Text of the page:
Why we all make capital from this great city

June 18, 2004

It's the nation's incubator, so don't resent its success - a strong London is good for everyone, say Jane Glanville and David Rhind

Britain has been deconstructed since 1997. The reality of devolution to many aspects of life in Scotland, Wales and Northern Ireland is still not appreciated by many, including Whitehall.

Universities have been affected by the regional operations of the learning and skills councils, and various regional bodies have sought to encourage links with local, often small, businesses. There have been regionally devised schemes set up by the Higher Education Funding Council for England and the Learning and Skills Council to widen participation, while the Higher Education Investment Fund is allocated with advice from regional development agencies.

But in terms of traditional mainstream teaching and research funding for universities, there has been little change.

Do, can or should universities play a significant regional role? If the answer is no, why are the chair and the chief executive of Hefce, the director-general of higher education in the Department for Education and Skills and the chair of the London Development Agency attending next week's plenary meeting of London Higher, the representative umbrella organisation for the capital's universities and higher education colleges?

Regions differ hugely, so there can be no universal prescription or one model for a regional association of higher education institutions. But the London experience over the past few years may have much wider relevance.

London is the academic capital of Europe. Its 42 HE institutions span the range from world-class research-intensive universities to those with long records of success in widening participation: though London has the highest proportion of working graduates, it also has areas of very low higher education penetration.

The capital is blessed with an astonishing range of nationally distinctive specialist institutions, a constellation of world-class organisations in the performing arts, three of the top six business schools in Britain and a strong focus on the professions. Some 340,000 students study there, 60,000 of them from overseas. Maybe surprisingly, these 42 bodies have an astonishing record of collaboration.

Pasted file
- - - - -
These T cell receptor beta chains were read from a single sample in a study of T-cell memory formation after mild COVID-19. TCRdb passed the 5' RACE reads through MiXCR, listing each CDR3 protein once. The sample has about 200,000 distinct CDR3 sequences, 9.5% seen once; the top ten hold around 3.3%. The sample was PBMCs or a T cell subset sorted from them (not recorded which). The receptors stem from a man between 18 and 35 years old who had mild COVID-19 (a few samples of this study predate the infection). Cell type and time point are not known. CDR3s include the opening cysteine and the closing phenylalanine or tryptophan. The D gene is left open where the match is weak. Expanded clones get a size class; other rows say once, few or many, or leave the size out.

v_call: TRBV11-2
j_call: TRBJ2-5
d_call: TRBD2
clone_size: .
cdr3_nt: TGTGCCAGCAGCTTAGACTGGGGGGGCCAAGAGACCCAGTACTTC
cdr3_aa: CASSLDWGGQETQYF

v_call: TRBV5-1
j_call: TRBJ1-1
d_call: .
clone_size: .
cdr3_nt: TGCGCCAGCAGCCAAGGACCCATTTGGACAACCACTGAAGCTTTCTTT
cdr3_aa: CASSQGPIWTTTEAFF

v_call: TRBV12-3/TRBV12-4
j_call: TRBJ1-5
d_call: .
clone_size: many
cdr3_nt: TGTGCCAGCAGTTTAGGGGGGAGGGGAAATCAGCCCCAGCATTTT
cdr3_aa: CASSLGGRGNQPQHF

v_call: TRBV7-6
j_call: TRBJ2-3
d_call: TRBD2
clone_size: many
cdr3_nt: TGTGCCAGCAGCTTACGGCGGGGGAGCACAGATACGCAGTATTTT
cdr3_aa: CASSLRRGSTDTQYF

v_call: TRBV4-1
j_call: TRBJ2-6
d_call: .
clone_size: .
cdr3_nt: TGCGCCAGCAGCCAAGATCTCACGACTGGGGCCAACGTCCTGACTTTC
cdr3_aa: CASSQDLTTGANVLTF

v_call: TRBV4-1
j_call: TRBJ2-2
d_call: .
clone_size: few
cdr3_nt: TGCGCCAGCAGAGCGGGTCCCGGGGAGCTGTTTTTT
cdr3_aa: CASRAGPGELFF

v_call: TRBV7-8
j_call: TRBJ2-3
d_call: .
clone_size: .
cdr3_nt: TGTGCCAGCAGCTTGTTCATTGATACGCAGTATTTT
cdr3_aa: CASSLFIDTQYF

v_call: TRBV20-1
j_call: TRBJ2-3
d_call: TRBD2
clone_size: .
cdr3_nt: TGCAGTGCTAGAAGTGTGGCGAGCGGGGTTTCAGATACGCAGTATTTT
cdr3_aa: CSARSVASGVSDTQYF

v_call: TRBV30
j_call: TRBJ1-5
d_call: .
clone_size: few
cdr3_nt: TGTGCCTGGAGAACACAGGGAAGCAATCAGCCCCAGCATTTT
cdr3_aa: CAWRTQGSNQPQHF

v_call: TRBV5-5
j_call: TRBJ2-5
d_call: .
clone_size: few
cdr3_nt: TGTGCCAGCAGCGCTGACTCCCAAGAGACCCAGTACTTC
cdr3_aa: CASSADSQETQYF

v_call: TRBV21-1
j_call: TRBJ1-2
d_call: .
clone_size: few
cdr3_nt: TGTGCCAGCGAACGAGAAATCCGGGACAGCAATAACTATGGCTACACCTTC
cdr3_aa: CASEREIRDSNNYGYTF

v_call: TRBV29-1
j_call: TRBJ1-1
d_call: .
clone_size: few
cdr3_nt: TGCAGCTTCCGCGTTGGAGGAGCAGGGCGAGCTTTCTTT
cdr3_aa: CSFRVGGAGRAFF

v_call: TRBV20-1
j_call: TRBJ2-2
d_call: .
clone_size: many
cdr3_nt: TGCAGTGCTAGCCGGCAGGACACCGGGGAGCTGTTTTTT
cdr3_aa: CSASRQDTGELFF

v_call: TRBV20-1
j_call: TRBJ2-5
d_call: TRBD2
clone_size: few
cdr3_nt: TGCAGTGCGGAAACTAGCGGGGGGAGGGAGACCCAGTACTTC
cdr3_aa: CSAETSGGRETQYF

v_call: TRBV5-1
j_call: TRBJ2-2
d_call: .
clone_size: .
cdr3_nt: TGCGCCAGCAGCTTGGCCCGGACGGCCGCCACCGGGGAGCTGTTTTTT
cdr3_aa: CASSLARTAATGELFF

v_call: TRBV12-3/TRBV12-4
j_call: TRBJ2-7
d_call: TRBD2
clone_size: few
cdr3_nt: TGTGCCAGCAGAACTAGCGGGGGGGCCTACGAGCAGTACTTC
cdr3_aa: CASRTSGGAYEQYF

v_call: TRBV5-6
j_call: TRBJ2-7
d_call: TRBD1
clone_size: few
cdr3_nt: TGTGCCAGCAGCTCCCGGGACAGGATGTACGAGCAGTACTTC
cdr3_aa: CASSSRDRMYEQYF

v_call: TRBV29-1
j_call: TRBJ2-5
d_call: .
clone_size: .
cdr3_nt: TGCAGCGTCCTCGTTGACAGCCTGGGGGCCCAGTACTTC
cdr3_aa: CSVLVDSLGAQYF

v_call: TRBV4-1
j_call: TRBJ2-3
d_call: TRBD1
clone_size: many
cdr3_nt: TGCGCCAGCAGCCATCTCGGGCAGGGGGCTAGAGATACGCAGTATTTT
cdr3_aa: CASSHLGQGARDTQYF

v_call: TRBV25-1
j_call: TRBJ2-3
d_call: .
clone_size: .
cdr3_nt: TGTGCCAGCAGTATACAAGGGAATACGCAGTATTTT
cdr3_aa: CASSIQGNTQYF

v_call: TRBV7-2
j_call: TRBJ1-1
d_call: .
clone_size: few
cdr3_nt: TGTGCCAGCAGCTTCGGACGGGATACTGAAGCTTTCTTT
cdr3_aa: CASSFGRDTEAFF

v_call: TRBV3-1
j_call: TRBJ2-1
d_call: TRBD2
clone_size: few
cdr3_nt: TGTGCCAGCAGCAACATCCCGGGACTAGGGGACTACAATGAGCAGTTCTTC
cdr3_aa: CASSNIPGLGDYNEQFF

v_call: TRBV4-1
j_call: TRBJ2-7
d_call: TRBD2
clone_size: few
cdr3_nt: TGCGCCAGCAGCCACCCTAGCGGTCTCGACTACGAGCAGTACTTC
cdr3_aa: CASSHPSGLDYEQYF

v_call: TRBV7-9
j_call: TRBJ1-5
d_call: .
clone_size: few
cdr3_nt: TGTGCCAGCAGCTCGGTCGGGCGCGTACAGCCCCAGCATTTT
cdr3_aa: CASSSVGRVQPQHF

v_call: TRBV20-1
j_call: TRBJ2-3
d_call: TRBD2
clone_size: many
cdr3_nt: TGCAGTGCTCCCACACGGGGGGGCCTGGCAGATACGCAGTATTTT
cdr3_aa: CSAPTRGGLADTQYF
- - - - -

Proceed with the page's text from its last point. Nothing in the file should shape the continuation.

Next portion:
London's higher education is hugely important to the city. Our most recent report, London: The Knowledge Capital , shows that it generates some 4 per cent of the capital's gross domestic product and has major city-wide benefits in creating human and social capital. So the draft London economic development strategy stresses the importance of the London Development Agency working closely with London Higher.

But London as a place is also crucial to London's institutions: as a world city where 300 languages are spoken and ethnic diversity is a fact of life, it is a great magnet for young people and business alike. A third of all overseas students in Britain come here, bringing short and long-term financial benefit.

Contrary to myth, this benefits the whole of the UK. Our report - based on independent studies - shows that higher education generates even more benefit outside the capital than within. In part, this is because of the nursery effect, whereby London acts as a gateway and an incubator. Skilled staff and businesses often later migrate to the rest of Britain, taking advantage of lower local costs and other factors.

A regional strategy that compromises national success would be a disaster- thus London must be encouraged to grow still more and fight off international competition. More generally, some things should be left well alone. "Mainstream" long-term, basic and some strategic research should remain funded on the basis of national excellence wherever it is manifested. But more immediately useful research and good strategic partnering between the RDA and higher education can be hugely beneficial to local and national economies. Universities can transform the cultural richness of their hinterlands. Fostering the widening of participation needs regional, sub-regional and still more local partnerships between universities and others.

No one higher education institution can do all things well. It follows that different regional and national policies need to be delivered by different clusters of institutions. Regional associations can facilitate the collaboration required to make this happen. By engaging member higher education institutions, they can also minimise unanticipated consequences of new policies. Regional associations can help to make university activity at regional level a beneficial reality.

Jane Glanville and David Rhind are director and chairman of London Higher and are writing in their personal capacities. Professor Rhind is vice-chancellor of City University.


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